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Brief Summary of Animals in Circuses and the Laws Governing Them

Anastasia Niedrich


Animal Legal & Historical Center
Publish Date:
2010
Place of Publication: Michigan State University College of Law
Printable Version

Brief Summary of Animals in Circuses and the Laws Governing Them

 

 

A great number of, and many different types of animals, are used in circuses every day, all over the world.  Not all circuses use animals in their exhibitions, but where circuses do use animals, controversy and concerns abound.  Many threats exist to both the circus-going public and the animals in circuses including: wild animal escapes; mistreatment; the sale of circus animals to private “canned hunt” facilities; unlawful animal trafficking; and more.

The chief threat to animals in the circus is mistreatment and neglect by circus staff.  Circus animals do not naturally jump through rings of fire, balance on stools or perform the various acts that circuses require them to do.  Those animals must be trained to perform, and trainers may use negative reinforcement (mistreating or withholding necessities to force a circus animal to perform, such as beating or depriving a circus animal of food or water).  Abuse in circuses takes many forms such as physical abuse with hooks or rods to compel circus animals to perform, confinement and chaining in harsh and potentially deadly weather conditions for long periods of time, and withholding food or proper medical care.  Every year, many circus animals, including some endangered species, die from this inhumane treatment.

Humans also face threats from the use of animals in circuses.  The chief threats to circus staff and circus-goers are from escaped or provoked animals (a circus animal that is verbally or physically taunted, poked or otherwise provoked to act, usually by a circus patron)  To a far lesser extent, animal “activists” or “terrorists” also pose threats to the physical safety and economic success of circus staff and patrons when they protest circuses or intentionally damage circus property.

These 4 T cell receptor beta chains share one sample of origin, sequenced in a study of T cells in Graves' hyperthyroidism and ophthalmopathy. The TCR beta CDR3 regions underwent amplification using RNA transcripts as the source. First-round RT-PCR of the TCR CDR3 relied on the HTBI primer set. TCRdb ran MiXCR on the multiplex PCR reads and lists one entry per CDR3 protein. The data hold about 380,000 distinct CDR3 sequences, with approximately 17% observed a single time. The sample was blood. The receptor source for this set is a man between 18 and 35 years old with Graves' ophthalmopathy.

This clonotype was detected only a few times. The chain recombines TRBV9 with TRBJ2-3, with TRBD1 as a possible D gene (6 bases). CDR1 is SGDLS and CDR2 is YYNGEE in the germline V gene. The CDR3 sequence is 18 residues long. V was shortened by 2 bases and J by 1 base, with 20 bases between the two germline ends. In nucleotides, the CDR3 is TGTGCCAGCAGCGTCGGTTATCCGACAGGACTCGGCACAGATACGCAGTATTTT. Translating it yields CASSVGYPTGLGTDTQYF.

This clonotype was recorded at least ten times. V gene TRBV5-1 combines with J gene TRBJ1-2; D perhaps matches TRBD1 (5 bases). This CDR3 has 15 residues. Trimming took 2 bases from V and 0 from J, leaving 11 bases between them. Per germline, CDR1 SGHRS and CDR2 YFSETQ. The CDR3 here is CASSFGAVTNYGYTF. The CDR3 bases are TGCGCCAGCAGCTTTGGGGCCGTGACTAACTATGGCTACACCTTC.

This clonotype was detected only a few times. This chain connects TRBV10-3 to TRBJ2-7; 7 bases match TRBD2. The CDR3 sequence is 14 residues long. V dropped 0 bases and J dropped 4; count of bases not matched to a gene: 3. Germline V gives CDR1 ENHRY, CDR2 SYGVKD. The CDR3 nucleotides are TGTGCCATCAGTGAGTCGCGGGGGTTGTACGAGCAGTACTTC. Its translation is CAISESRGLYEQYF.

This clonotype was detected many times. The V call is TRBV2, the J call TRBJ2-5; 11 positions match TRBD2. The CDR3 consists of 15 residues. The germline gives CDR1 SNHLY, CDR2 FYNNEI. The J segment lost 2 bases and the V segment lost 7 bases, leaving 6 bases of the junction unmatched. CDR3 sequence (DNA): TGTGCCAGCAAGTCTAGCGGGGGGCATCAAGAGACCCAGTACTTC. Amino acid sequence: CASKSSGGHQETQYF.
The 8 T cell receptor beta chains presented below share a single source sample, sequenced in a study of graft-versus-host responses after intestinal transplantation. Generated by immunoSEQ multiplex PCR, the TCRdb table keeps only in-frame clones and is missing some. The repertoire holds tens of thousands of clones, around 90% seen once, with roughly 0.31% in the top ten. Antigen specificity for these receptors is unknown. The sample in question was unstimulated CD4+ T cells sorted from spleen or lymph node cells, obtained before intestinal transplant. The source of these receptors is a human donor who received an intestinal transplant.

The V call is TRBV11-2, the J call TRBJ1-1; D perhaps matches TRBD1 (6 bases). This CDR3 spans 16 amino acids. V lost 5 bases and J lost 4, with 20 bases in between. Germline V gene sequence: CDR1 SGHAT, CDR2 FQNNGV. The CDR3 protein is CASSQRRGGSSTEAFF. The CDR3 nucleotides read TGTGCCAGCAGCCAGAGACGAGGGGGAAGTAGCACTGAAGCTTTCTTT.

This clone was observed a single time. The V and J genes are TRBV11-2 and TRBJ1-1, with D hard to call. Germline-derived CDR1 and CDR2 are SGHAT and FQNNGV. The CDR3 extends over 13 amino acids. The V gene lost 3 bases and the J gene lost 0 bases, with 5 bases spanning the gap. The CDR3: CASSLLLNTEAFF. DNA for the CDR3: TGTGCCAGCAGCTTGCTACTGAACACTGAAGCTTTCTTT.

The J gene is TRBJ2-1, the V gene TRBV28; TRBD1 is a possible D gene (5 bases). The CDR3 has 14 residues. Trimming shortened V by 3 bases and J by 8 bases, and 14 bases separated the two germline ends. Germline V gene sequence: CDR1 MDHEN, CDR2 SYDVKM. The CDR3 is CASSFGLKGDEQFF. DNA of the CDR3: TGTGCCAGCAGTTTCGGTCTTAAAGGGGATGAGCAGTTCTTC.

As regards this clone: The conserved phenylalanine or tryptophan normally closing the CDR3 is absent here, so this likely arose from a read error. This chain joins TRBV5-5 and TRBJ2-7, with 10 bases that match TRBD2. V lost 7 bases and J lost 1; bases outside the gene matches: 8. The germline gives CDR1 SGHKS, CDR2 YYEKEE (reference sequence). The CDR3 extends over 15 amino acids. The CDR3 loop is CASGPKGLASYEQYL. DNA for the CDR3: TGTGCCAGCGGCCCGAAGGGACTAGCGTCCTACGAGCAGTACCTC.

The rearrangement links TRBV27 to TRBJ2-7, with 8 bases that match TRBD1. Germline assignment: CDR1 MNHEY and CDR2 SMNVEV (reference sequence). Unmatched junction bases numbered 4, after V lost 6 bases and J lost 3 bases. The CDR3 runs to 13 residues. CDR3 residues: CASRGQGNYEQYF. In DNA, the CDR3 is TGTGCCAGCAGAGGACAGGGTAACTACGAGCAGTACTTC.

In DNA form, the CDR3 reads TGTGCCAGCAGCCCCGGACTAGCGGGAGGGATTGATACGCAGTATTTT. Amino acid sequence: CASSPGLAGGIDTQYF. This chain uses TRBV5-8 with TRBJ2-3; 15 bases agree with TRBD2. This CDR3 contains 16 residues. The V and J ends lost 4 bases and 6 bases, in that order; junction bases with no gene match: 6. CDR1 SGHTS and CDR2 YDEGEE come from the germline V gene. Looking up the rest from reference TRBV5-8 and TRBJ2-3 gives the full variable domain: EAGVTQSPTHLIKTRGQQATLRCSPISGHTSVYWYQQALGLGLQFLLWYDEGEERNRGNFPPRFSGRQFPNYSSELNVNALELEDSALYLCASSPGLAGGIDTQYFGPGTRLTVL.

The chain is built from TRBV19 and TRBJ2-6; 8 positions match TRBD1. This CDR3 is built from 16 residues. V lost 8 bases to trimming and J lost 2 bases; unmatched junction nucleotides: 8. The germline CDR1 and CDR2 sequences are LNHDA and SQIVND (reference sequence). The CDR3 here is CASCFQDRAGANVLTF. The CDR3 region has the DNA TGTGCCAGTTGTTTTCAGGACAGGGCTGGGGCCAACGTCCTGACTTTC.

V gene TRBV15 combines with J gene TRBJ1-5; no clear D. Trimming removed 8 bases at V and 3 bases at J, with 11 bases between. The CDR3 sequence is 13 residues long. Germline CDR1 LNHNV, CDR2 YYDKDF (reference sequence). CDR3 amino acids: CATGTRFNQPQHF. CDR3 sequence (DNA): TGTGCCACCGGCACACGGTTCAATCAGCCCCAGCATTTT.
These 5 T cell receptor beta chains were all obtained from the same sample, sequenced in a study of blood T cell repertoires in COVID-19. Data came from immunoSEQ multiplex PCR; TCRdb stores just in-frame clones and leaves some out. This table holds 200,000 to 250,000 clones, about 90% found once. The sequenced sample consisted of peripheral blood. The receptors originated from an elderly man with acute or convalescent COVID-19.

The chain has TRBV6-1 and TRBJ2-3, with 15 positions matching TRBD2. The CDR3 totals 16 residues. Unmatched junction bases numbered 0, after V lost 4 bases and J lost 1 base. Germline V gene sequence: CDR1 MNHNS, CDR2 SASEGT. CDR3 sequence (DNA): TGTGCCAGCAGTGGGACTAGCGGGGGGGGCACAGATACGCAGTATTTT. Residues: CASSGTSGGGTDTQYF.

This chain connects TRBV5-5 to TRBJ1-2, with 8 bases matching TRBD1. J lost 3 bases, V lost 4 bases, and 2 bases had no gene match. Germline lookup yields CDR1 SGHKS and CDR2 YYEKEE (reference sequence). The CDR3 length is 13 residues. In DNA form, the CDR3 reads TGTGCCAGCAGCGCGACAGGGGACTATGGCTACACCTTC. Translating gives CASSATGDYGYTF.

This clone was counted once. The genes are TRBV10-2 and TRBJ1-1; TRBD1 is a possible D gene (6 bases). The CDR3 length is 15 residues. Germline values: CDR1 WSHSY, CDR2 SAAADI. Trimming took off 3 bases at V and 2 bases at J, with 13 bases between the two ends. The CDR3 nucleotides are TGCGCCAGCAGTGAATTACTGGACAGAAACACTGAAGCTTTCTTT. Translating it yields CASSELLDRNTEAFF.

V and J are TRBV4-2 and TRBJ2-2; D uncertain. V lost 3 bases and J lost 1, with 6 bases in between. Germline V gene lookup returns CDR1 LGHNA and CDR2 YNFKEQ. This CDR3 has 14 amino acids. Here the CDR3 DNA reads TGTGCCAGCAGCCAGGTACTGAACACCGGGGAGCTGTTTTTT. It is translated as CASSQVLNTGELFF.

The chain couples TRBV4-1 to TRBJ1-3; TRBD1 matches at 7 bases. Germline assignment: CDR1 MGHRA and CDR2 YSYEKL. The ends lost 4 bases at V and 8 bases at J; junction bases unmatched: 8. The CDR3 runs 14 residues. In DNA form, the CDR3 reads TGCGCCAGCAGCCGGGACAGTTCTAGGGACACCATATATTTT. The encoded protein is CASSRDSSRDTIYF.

Since their arrival in the United States, circuses have been governed by federal and state authorities.  Despite laws aimed to ensure the welfare of some animals in circuses and elsewhere, federal and state-level legislation often fails to protect circus animals, and sometimes even purposefully excludes them.  For example, some state anti-cruelty laws specifically exclude circuses from their provisions.  In addition, the main federal law that covers circuses, the Animal Welfare Act, is ineffective because it is difficult to adequately enforce for all animal circuses in the country.  Many international countries also have laws governing animals in circuses.  Some international laws are more comprehensive or effective than others.  United States laws are not the best or the worst at protecting circus animals when compared to other countries. 

 

For more on this topic, see the Overview of Circus Laws

For a detailed legal analysis, see the Detailed Discussion

 

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